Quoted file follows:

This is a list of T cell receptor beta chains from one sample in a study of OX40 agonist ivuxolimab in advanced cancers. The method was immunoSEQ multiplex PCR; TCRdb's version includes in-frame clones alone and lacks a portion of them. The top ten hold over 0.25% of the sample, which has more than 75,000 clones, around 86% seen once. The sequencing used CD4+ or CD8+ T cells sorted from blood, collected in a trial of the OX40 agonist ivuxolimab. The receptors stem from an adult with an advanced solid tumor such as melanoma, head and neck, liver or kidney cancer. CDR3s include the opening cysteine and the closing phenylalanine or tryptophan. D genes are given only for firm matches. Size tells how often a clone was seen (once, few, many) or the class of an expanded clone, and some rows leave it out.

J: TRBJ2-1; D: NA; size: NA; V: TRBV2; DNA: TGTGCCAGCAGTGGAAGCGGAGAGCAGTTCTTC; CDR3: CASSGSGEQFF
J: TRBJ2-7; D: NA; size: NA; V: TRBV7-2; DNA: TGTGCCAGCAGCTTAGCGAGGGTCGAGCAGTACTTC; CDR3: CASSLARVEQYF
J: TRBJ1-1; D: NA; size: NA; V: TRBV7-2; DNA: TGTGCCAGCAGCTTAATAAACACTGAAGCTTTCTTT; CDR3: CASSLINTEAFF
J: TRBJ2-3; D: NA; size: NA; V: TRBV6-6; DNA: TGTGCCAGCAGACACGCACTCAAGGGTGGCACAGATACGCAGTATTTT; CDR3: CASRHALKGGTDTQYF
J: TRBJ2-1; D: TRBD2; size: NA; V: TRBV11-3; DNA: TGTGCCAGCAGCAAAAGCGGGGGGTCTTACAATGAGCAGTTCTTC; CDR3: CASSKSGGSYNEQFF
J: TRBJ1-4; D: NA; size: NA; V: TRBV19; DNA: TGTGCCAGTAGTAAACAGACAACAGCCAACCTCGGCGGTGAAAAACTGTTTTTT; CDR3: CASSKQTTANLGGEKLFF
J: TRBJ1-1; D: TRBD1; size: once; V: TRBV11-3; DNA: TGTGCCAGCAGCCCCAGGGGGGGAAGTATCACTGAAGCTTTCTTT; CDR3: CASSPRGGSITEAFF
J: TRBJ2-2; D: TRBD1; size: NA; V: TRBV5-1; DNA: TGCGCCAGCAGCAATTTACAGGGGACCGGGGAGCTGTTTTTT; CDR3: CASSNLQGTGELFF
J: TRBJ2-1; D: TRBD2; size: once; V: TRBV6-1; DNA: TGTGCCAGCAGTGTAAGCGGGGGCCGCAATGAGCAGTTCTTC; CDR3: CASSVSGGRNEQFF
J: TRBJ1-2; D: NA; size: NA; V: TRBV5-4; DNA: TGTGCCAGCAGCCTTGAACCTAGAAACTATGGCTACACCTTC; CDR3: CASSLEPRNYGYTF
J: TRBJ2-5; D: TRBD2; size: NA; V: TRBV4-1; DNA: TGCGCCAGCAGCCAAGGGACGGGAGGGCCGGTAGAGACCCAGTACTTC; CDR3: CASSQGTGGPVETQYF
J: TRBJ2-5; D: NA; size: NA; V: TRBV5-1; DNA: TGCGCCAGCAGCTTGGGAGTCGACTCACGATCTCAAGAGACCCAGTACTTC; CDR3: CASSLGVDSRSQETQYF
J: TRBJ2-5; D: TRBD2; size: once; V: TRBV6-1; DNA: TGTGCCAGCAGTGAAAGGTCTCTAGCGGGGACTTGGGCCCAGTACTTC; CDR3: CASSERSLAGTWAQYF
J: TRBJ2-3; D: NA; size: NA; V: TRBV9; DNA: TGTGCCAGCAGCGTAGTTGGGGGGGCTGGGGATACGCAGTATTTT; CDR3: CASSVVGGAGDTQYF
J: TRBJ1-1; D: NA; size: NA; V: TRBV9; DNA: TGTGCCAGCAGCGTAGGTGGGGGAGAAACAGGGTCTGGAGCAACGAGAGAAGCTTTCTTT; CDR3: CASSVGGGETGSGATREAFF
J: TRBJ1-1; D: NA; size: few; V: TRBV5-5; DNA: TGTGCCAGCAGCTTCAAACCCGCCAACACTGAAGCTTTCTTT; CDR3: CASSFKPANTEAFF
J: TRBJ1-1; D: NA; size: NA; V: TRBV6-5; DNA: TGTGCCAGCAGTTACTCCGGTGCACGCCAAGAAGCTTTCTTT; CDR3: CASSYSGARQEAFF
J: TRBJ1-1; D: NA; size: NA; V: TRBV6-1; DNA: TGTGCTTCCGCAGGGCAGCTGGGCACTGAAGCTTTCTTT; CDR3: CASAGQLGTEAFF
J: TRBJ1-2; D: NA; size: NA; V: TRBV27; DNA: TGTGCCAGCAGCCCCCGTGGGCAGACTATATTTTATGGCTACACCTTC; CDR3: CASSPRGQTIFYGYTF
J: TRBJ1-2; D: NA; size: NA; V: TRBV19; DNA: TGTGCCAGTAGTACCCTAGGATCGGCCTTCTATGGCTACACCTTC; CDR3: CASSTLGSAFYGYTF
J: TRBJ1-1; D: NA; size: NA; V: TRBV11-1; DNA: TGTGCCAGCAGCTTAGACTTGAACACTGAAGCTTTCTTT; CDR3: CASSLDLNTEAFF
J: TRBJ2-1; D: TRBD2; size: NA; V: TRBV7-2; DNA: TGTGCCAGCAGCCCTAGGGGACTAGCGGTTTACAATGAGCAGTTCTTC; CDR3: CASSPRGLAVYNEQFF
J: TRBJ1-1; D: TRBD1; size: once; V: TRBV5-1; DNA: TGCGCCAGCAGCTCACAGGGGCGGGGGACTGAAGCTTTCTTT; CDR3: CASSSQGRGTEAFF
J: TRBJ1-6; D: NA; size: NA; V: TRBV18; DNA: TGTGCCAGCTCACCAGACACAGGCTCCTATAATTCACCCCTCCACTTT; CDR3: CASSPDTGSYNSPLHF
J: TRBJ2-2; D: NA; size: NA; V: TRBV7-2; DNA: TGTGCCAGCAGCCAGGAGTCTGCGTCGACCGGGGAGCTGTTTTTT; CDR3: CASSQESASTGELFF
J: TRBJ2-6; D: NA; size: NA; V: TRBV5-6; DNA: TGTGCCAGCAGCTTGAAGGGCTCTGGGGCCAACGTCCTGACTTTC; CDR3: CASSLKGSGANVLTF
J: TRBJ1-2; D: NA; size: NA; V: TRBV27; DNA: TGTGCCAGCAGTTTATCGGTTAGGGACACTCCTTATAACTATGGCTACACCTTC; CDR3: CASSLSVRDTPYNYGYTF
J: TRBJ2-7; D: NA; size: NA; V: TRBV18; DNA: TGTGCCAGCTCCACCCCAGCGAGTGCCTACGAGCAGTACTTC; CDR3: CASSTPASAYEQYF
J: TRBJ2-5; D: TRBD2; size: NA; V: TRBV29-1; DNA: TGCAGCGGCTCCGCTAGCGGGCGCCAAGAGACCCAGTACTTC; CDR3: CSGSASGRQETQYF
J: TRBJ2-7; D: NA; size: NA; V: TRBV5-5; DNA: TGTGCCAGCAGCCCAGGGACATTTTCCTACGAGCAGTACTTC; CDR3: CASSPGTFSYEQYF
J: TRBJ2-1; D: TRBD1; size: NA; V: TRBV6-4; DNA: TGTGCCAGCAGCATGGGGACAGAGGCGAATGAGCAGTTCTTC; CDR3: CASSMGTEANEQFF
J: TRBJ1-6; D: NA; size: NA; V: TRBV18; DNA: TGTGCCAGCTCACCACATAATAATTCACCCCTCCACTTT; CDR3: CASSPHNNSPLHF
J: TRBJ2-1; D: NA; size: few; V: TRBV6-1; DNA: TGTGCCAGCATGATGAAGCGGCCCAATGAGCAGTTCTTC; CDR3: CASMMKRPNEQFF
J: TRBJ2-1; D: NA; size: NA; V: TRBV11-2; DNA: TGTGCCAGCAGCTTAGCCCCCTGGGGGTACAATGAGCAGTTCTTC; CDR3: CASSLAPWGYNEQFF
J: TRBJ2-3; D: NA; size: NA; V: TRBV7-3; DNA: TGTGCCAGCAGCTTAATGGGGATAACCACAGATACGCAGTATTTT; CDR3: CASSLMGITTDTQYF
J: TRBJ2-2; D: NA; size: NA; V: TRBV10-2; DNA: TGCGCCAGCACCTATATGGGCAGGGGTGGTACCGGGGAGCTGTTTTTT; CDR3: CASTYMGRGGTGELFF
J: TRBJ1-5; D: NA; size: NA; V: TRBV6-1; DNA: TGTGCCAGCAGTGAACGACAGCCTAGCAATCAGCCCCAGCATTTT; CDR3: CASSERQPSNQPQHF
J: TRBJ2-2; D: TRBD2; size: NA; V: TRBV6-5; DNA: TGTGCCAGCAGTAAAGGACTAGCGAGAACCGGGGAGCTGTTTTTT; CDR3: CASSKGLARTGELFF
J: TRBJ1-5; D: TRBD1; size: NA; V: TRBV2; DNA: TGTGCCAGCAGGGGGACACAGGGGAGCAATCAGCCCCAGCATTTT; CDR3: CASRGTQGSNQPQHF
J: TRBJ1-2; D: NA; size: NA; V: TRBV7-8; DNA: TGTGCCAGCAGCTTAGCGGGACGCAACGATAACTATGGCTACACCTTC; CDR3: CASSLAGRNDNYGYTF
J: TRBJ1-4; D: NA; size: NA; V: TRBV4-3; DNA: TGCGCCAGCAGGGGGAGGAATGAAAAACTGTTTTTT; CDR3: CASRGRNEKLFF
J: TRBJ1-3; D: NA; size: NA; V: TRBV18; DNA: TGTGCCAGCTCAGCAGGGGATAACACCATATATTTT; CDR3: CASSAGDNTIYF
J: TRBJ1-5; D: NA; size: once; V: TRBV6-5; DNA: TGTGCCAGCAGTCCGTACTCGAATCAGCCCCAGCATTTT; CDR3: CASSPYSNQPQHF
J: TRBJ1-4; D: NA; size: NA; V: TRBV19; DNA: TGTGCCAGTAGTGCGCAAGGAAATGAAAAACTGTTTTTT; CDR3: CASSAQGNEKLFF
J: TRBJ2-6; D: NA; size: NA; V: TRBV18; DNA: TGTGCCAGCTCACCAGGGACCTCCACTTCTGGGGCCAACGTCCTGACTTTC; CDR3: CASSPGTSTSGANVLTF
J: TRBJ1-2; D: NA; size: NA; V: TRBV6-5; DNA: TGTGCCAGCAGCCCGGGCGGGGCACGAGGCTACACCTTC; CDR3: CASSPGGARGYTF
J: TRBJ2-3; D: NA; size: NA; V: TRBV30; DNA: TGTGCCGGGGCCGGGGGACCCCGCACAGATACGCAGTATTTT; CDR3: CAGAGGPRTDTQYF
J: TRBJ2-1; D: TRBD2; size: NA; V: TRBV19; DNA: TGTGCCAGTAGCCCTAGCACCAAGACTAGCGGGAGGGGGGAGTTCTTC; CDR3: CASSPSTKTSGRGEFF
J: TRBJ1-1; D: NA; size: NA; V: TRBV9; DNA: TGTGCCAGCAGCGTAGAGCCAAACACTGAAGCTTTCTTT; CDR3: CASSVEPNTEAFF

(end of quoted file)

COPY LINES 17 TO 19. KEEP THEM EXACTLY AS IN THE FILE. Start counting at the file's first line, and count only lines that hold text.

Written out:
J: TRBJ1-1; D: NA; size: few; V: TRBV5-5; DNA: TGTGCCAGCAGCTTCAAACCCGCCAACACTGAAGCTTTCTTT; CDR3: CASSFKPANTEAFF
J: TRBJ1-1; D: NA; size: NA; V: TRBV6-5; DNA: TGTGCCAGCAGTTACTCCGGTGCACGCCAAGAAGCTTTCTTT; CDR3: CASSYSGARQEAFF
J: TRBJ1-1; D: NA; size: NA; V: TRBV6-1; DNA: TGTGCTTCCGCAGGGCAGCTGGGCACTGAAGCTTTCTTT; CDR3: CASAGQLGTEAFF